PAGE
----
Wednesday, February 15, 2006

My Identity Does Not Come From Advertising

In the last blog article, I quoted Dr. Joseph Heath (Department of Philosophy, University of Toronto) from his article entitled "The Rebel Sell: If we all hate consumerism, how come we can’t stop shopping?" He argues that anti-consumerism leads to simply another consumer choice and that rebels with their different tastes are only encouraging businesses to add rebel consumer goods to the marketplace. So instead of getting rid of the problem, rebels are actually making the problem worse. In the article he says,
"What we need to see is that consumption is not about conformity, it’s about distinction. People consume in order to set themselves apart from others. To show that they are cooler (Nike shoes), better connected (the latest nightclub), better informed (single-malt Scotch), morally superior (Guatemalan handcrafts), or just plain richer (bmw)."

So I thought I would take his test myself and list some of the products that I use, for example: a Buick Park Avenue Ultra (top of the line), a Brooks Brothers shirt, an Eddie Bauer down vest and Beck's imported dark beer.

What do these products tell you about me? Take a guess and then read on.

First the Buick: My Buick may be top of the line, but it is 15 years old, a 1991 model. I don't really like Buick's (or at least I thought I didn't) but this car was in mint condition and was unbelievably comfortable. I bought it only after doing thorough search for the best deal in the area where I live. I paid $2000 with a 40,000 mile 3.8 liter six cylinder engine that some consider to be the finest engine built by GM and that gets 23 mpg in town and 31 mpg on the highway. Also Buicks are common where I live, everyone knows how to repair them and I can find parts easily. I bought a quality model because I knew that a top of the line car in the used market only costs a bit more than an economy model and that luxury models are usually better made to begin with. The new price for this car is about $35,000. So if you see me coming down the road in my Buick put away your preconceptions; I bought it because it was the best deal and *NOT* because of the image that people have about Buick owners.

But what about the Brooks Brothers shirt and the Eddie Bauer down vest? I know that Brooks Brothers makes excellent shirts, certainly some of the best, but my wife paid 50 cents for mine in the thrift store. It retailed for $65. And I know that Eddie Bauer has made excellent down products for decades but my wife paid only $2 for what was listed in the catalogue for $88. Again I was after quality and the best deal not the image that I would present.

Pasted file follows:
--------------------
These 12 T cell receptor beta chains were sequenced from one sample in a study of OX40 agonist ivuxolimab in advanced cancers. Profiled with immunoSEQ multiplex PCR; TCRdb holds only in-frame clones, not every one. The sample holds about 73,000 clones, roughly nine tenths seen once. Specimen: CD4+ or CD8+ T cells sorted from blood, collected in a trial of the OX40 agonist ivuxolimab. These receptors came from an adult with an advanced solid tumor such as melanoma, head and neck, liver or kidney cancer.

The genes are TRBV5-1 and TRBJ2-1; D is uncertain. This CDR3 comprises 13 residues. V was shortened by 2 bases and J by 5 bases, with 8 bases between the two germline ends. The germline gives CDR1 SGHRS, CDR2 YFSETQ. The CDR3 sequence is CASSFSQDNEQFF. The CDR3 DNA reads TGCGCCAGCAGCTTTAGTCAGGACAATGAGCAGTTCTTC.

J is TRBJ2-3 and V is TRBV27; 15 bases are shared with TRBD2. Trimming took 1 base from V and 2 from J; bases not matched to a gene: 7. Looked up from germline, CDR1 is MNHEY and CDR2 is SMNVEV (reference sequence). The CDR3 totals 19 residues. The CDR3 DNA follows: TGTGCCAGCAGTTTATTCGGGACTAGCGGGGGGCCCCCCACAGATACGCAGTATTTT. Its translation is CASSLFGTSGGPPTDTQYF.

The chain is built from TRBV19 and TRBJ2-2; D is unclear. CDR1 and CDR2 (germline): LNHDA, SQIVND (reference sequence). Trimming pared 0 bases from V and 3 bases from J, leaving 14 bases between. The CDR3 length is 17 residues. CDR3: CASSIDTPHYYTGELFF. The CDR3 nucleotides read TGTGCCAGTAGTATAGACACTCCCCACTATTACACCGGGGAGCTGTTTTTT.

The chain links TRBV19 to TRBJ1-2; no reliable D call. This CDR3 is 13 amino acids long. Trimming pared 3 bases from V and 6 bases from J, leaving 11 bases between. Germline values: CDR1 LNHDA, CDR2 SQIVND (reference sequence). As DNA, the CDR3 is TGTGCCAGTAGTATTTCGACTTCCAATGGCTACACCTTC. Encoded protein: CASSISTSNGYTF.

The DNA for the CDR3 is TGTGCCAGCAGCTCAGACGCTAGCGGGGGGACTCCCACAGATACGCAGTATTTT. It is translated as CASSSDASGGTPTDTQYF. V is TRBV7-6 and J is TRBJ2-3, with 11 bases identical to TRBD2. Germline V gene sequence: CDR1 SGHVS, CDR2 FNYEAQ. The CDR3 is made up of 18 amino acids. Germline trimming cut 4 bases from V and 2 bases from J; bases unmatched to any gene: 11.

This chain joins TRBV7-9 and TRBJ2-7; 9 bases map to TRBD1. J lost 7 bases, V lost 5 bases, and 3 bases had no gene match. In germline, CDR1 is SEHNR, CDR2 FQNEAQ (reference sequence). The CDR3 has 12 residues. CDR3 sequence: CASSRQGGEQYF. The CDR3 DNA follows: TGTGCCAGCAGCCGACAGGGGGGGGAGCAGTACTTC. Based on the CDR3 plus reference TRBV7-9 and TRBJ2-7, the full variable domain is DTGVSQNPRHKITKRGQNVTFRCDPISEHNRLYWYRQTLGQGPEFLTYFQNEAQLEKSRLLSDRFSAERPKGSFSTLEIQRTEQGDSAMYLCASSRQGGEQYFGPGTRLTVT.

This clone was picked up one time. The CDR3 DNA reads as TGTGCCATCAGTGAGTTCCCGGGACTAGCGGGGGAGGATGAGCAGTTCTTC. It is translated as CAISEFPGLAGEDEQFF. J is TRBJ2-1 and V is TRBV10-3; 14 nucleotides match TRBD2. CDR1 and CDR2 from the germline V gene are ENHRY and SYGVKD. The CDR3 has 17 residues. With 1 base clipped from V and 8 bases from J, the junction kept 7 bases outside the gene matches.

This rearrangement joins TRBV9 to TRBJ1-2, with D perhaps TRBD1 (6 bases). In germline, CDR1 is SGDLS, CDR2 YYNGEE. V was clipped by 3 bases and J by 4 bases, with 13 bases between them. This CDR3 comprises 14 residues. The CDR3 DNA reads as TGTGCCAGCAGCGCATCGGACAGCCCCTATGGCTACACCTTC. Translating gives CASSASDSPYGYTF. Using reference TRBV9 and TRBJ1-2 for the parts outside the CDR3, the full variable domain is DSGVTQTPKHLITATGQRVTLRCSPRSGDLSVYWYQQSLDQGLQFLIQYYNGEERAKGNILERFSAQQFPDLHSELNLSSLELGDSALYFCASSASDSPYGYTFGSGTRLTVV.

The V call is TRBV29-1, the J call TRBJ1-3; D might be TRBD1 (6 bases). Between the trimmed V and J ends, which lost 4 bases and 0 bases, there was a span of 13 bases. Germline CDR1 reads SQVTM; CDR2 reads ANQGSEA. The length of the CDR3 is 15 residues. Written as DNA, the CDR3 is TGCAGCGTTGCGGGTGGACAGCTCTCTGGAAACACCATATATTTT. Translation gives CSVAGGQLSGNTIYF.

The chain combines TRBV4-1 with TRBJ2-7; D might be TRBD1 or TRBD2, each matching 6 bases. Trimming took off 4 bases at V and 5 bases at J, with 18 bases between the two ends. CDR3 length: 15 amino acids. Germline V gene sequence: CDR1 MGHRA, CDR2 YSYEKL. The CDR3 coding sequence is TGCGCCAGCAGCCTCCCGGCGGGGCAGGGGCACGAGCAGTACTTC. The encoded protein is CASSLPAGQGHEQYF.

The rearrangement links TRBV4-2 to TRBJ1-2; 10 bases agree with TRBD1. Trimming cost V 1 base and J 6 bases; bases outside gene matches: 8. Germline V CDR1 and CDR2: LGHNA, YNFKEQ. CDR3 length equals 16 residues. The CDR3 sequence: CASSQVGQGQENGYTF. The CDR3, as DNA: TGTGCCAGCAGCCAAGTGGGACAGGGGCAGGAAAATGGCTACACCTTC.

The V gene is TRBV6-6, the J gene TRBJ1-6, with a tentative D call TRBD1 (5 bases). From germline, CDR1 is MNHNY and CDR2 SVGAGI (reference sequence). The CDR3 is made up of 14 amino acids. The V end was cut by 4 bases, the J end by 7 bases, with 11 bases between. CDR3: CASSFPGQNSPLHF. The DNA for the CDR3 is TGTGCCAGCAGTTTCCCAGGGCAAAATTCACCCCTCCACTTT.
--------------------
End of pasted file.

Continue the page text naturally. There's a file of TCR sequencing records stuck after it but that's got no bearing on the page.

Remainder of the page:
This picture is from my interview on MSNBC about buying clothing.

But what about that Beck's dark beer? I love the taste of a good German or Irish dark beer more than any other kind. I only drink one or two at the most in an evening, so it does not cost that much. At my bar, draft Guinness is served in plastic cups, so I don't impress anyone. And when I took two bottles of dark beer to a NASCAR race in Roxboro, North Carolina, I was definitely not cool since they were all drinking Budweiser!

So what image am I trying to project? Am I trying to impress people with my Buick Park Avenue, Brooks Brothers shirt, Eddie Bauer vest and refined German dark beer? No! I found excellent quality that met my needs for a great price. Image was not part of my thinking.

But did I buy things that will encourage businesses to add new goods into the market place as Dr. Heath has asserted? No, the Buick and the clothes were all used. I was, in fact, recycling. As for the Beck's beer, it has been made since 1553; it is definitely not a new product.

So Dr. Heath was flat wrong. Rebel consumers can live 'outside' the regular marketplace, shop for what they really need, find quality stuff and pay a lot less. At the same time rebels can avoid the problem of adding more junk to the marketplace.

The false 'trap' of Dr. Heath's article was to assert that we are all stuck with equally bad choices no matter what consumer products we buy. While we all live in a consumer society, some choices are much better than others and these can help individuals, families, and the environment while avoiding the siren song of advertising.


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